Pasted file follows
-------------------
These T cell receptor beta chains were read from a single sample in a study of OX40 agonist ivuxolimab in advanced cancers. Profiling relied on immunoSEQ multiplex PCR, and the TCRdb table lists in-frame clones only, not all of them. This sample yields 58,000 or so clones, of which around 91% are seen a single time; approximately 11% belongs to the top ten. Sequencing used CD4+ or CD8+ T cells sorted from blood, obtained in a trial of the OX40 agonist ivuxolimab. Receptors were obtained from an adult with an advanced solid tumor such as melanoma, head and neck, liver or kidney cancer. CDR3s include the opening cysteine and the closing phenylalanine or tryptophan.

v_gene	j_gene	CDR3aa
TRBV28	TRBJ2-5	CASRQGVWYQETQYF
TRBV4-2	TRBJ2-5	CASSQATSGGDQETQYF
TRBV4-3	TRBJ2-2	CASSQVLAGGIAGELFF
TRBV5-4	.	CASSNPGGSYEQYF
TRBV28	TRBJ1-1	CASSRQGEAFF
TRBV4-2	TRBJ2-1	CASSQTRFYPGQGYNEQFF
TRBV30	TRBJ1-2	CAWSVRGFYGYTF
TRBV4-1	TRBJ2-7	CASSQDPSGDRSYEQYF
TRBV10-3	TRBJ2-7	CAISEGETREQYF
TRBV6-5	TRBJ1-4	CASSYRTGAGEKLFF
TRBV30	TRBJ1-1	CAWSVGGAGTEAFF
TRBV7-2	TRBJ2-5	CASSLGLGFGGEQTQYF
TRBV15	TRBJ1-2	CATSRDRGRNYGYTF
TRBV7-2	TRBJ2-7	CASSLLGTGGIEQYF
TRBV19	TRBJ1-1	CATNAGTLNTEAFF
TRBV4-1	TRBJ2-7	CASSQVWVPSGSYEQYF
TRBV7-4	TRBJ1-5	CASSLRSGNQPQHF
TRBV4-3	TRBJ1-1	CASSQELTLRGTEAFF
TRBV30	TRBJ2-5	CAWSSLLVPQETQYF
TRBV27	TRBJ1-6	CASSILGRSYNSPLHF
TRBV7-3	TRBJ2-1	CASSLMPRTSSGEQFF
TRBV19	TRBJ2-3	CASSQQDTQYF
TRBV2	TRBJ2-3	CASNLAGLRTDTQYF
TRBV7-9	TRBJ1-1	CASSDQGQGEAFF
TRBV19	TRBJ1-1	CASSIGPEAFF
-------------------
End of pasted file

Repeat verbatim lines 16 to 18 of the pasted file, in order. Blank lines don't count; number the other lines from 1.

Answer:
TRBV7-2	TRBJ2-7	CASSLLGTGGIEQYF
TRBV19	TRBJ1-1	CATNAGTLNTEAFF
TRBV4-1	TRBJ2-7	CASSQVWVPSGSYEQYF